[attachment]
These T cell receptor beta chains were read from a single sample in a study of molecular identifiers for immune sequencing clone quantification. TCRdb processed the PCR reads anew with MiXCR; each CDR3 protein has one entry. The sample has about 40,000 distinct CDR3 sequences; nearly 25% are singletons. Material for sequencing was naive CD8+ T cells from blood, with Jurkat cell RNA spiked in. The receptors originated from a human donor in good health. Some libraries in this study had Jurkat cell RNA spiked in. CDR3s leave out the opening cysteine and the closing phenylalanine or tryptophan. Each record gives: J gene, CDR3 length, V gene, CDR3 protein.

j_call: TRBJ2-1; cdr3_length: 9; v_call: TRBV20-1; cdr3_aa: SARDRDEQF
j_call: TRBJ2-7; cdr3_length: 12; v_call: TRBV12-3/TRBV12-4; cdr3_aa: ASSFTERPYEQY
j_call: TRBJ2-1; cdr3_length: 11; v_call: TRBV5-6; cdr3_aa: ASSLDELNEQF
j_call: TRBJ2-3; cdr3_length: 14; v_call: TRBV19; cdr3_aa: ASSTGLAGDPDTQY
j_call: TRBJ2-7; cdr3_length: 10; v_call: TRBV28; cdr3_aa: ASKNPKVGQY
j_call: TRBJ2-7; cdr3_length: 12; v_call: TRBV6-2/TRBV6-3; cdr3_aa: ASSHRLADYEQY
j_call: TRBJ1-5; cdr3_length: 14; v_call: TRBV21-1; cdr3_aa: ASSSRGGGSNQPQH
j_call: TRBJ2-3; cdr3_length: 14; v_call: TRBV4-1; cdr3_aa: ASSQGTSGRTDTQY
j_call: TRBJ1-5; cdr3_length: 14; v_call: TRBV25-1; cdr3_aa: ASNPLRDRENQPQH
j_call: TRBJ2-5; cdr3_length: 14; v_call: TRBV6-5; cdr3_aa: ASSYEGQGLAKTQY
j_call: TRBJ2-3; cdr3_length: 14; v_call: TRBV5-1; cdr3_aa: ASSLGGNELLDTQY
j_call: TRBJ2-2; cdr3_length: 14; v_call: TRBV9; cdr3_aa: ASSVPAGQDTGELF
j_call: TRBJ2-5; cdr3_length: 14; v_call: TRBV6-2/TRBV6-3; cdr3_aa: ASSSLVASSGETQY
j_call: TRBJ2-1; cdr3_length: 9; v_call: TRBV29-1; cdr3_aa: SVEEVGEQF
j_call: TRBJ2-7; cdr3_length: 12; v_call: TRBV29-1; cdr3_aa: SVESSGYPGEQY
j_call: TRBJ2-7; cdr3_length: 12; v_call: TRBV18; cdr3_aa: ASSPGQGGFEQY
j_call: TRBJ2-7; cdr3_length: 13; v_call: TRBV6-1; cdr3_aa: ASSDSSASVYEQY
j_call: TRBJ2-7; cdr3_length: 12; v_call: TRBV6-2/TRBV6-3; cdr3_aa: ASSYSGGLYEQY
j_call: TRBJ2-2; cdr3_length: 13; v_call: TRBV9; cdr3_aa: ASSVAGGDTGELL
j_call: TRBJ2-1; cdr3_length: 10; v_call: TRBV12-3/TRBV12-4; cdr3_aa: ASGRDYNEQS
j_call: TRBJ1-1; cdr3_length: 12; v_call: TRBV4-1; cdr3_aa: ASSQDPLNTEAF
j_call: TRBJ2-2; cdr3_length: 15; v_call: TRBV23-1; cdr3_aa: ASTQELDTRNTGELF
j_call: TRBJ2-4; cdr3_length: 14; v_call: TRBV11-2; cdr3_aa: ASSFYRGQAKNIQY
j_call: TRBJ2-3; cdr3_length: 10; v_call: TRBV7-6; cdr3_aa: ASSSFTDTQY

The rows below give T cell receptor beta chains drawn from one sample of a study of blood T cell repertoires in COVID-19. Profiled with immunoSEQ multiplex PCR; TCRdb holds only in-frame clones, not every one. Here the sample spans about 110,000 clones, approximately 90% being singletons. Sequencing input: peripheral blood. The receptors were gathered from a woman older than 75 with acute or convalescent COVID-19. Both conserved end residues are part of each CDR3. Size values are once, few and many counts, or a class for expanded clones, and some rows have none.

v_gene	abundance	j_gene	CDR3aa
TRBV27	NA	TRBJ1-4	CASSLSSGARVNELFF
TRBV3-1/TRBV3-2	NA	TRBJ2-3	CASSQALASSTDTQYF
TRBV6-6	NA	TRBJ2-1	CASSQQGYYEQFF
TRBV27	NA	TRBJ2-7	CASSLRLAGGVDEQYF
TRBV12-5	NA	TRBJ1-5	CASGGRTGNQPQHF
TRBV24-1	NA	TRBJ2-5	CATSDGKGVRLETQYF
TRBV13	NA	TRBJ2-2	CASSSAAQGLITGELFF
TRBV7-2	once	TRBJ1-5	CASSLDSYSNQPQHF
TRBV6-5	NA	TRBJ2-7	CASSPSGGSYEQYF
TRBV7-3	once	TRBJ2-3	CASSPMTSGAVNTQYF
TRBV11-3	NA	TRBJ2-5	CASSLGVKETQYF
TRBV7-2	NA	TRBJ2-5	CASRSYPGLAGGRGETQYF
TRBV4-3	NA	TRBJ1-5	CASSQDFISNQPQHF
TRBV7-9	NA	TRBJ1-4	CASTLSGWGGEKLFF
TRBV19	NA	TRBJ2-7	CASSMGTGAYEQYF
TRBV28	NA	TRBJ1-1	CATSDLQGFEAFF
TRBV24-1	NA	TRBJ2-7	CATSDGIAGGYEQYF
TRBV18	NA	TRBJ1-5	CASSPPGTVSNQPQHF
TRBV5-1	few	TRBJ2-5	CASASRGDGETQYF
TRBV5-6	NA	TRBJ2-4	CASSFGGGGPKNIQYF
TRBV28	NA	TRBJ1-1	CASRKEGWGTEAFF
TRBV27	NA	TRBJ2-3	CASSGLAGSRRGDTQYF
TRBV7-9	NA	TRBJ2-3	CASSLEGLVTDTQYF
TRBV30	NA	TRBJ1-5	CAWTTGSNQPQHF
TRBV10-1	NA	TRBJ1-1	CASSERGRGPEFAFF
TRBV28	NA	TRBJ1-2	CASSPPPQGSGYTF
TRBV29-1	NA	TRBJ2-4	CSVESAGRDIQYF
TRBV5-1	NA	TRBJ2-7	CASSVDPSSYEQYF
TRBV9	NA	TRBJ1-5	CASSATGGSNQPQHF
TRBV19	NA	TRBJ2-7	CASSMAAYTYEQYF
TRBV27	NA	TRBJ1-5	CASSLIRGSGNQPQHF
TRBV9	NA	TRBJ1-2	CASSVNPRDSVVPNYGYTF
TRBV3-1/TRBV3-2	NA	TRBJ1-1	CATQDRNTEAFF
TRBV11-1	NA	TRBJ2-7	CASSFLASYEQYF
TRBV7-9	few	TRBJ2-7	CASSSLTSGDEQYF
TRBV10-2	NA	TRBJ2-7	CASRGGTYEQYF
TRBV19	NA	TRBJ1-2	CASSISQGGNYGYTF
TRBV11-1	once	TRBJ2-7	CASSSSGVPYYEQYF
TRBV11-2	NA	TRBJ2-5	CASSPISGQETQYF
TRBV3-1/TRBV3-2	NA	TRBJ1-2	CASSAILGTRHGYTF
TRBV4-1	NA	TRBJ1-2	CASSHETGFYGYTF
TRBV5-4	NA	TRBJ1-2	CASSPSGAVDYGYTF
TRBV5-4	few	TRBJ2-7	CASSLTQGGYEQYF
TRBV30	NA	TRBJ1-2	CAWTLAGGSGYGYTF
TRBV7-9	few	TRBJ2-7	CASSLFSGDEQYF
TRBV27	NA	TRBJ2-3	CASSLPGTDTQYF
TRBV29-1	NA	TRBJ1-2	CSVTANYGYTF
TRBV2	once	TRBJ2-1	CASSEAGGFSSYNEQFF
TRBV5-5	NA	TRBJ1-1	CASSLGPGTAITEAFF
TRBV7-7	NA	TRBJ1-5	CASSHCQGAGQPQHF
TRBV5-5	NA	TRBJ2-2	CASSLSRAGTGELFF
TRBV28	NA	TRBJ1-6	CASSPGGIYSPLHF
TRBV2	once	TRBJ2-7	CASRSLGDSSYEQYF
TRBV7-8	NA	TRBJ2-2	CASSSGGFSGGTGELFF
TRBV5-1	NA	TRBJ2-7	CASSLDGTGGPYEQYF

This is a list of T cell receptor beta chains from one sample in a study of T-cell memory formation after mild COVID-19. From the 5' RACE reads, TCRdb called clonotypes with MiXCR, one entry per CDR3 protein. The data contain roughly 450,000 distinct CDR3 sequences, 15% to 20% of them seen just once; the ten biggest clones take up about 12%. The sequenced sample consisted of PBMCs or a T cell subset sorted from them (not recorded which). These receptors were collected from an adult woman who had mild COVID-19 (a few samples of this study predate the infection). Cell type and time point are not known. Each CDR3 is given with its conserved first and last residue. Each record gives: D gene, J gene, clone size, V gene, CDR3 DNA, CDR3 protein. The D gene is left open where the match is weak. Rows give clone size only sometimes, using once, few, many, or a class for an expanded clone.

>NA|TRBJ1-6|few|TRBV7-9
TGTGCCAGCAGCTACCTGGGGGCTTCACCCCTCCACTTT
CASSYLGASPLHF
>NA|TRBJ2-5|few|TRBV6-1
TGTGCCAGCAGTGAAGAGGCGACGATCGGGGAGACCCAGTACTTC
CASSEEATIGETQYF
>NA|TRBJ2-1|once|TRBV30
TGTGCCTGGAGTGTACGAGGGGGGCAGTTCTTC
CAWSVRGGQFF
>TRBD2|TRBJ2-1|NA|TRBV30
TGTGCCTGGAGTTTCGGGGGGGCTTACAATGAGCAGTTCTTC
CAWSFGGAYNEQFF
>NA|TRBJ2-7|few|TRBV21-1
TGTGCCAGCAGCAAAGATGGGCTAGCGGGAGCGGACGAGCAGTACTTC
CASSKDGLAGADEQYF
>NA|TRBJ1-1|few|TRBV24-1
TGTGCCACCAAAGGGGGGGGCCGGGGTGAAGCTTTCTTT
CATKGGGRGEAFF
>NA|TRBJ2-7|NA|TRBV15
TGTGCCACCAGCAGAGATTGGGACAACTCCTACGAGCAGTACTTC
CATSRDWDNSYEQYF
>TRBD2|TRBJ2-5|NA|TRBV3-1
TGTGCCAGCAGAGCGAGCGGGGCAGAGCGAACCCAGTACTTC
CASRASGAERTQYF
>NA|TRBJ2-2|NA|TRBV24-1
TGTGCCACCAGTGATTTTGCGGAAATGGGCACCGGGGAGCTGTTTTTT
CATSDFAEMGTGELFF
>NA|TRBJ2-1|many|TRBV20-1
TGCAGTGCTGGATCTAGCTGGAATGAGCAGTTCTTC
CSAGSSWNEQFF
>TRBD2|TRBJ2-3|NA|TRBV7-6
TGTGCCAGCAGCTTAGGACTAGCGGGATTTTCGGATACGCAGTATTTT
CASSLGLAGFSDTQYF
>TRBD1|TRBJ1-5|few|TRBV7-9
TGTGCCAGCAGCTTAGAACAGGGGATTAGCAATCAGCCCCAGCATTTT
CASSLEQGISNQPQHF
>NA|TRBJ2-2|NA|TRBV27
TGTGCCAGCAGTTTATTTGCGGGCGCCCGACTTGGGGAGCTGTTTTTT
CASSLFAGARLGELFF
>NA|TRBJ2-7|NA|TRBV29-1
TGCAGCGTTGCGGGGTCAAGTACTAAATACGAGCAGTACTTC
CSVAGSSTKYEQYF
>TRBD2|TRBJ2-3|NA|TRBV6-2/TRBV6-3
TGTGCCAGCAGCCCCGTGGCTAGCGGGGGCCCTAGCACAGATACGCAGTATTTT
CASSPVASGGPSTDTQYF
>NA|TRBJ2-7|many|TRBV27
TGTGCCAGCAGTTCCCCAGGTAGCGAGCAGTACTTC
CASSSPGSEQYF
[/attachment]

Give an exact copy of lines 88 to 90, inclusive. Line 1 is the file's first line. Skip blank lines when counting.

TGTGCCAGCAGTGAAGAGGCGACGATCGGGGAGACCCAGTACTTC
CASSEEATIGETQYF
>NA|TRBJ2-1|once|TRBV30